A Cult of Dependence: The Social Context of The London Merchant


In lieu of an abstract, the first paragraph of the essay follows:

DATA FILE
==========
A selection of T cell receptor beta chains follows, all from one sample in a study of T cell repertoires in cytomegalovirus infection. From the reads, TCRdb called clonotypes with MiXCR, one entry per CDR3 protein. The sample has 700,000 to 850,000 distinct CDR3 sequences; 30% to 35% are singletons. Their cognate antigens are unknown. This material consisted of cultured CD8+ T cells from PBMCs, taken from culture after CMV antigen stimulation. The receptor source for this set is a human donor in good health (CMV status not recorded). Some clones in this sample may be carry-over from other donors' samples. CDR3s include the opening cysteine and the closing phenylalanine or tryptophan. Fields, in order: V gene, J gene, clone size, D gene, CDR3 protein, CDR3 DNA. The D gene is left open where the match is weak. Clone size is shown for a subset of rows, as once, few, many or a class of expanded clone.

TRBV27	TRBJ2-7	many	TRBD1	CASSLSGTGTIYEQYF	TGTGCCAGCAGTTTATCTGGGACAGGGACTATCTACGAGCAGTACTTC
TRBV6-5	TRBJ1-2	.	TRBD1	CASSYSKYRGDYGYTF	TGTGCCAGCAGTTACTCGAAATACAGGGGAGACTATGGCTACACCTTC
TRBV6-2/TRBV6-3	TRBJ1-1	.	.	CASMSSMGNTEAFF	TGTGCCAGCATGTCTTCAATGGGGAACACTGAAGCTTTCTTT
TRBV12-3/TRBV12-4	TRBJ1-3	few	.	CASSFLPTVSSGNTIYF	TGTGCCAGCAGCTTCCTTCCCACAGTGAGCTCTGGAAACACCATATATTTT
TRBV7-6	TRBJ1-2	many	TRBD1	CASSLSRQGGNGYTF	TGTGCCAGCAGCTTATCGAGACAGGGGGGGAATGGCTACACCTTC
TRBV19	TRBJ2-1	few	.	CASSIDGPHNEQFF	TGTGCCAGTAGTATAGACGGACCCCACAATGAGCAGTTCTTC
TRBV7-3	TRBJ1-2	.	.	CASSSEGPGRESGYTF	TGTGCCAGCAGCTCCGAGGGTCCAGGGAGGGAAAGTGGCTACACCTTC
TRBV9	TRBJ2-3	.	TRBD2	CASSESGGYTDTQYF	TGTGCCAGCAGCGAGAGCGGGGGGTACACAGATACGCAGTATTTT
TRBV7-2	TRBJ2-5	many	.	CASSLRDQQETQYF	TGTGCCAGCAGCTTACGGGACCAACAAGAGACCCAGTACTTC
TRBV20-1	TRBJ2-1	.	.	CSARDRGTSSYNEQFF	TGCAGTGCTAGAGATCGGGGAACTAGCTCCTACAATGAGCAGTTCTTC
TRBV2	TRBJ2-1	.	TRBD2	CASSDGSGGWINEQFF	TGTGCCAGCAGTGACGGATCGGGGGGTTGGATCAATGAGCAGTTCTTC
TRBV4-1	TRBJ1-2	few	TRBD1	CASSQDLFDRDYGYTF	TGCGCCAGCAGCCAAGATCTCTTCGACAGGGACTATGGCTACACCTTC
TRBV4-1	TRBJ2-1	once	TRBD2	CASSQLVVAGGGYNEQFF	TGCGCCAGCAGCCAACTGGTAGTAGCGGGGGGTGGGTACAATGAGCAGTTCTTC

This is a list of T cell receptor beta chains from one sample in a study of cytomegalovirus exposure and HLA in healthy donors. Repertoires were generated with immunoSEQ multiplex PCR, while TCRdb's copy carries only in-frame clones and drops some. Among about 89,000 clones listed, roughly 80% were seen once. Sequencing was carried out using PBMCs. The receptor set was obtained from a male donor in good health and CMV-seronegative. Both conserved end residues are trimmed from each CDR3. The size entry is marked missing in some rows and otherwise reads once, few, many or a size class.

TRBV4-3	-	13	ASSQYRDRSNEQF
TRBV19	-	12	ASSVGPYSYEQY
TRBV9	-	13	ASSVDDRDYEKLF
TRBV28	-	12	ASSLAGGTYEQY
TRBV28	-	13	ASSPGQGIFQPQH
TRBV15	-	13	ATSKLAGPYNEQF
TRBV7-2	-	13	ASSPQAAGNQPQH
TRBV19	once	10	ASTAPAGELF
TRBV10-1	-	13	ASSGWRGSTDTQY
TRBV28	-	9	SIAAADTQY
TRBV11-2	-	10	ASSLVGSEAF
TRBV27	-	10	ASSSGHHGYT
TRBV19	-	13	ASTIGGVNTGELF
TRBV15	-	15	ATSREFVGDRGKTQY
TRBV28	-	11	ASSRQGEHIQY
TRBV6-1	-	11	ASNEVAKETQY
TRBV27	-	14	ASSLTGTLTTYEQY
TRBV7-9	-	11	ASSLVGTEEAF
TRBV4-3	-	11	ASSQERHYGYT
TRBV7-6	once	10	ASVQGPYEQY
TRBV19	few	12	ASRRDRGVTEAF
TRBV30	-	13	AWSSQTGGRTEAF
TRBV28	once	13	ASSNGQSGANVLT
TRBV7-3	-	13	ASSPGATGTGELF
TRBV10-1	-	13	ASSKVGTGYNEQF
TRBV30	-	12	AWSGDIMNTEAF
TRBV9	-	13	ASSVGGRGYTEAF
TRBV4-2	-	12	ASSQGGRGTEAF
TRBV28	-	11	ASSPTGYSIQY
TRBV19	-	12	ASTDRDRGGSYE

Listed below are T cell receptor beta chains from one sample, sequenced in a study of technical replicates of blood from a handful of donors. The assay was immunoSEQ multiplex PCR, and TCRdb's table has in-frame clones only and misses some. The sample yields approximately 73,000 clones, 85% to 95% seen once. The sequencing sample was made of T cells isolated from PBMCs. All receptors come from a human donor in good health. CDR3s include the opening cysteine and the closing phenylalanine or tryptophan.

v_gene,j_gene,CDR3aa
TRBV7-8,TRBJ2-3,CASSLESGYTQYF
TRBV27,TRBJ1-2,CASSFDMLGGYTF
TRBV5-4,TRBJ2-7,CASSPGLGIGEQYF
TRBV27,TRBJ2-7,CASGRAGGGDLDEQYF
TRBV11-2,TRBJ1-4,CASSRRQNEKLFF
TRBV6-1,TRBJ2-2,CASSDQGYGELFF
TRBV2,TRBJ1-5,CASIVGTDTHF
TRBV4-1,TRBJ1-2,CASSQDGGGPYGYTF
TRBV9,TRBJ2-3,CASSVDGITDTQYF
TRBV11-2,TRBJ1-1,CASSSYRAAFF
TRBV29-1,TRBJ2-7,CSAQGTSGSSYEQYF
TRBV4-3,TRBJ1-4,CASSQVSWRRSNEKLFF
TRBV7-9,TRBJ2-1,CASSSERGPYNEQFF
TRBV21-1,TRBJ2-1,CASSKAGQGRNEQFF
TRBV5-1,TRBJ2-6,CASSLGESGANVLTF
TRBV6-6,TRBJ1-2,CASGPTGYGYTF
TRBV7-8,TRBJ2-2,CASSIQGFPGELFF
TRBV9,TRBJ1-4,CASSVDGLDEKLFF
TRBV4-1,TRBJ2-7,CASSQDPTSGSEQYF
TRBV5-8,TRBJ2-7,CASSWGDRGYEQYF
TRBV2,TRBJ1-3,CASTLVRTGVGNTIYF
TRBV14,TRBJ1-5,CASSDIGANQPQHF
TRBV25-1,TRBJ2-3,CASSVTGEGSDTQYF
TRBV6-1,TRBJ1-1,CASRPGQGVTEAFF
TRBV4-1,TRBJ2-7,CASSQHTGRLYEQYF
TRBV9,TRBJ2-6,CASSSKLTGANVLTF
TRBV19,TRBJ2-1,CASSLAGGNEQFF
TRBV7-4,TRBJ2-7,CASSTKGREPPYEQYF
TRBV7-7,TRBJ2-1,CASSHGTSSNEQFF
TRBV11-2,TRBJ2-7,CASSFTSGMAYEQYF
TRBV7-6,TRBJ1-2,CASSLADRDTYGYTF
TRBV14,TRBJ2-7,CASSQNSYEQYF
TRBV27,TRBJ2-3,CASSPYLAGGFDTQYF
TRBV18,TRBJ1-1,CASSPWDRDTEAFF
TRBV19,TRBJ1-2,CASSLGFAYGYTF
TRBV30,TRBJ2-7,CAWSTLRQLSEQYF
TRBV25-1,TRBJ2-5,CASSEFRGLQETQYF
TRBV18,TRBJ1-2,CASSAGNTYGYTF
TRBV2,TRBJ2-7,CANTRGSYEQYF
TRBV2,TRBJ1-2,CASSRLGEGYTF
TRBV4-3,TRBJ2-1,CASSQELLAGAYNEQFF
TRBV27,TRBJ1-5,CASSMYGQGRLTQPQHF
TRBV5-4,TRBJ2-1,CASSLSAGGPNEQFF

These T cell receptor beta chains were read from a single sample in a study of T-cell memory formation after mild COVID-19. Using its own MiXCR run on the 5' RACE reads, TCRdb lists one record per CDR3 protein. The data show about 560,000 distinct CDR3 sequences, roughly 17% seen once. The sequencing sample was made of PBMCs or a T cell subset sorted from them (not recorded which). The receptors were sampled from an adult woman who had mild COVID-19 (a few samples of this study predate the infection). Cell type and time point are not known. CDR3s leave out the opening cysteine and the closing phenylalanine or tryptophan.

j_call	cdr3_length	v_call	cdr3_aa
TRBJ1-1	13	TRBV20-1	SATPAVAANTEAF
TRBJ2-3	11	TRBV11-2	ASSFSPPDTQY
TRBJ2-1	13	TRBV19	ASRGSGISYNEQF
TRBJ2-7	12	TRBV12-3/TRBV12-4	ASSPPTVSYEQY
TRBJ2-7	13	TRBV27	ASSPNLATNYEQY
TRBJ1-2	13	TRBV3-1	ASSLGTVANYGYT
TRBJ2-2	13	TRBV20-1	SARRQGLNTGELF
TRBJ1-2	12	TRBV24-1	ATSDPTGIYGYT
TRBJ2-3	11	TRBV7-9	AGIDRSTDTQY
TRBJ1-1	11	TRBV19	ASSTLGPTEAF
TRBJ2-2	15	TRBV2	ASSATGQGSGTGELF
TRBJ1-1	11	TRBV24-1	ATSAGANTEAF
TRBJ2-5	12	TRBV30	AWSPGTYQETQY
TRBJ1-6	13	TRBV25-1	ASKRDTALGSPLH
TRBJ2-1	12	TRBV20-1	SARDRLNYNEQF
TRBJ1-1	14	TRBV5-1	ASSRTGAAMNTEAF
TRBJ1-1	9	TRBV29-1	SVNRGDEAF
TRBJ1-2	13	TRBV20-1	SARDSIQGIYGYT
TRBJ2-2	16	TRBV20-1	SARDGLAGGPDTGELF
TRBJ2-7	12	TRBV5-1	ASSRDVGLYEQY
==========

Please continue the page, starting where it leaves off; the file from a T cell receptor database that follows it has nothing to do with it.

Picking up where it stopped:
In his pathbreaking study of the effects of the Industrial Revolution on English society, Peter Laslett has argued that "the removal of the economic function of the patriarchal family at the point of industrialization created a mass society"; further, he contends that this new society "turned the people who worked into a mass of undifferentiated equals, . . . bereft for ever of the feeling that work was a family affair, done within the family."1 The primary economic unit of pre-industrial England was the extended household, consisting of a married couple, their young children, and any journeymen, apprentices, laborers, relatives, or servants who could also contribute to and be supported by the family business. When this system worked properly, its benefits were immediate and concrete, and they provided an implicit justification for the power structure which produced them; emotional security, social acceptance, and economic success could all be traced to the same source. However, when new methods of achieving social and economic success began to compete with the old system, the drawbacks of that system became more troubling, if only because the possibility of circumventing it had finally presented itself. Although by no means industrialized, London during the first half of the eighteenth century was, as Laslett puts it, "a city on an industrial scale,"2 and as such it was full of such possibilities.

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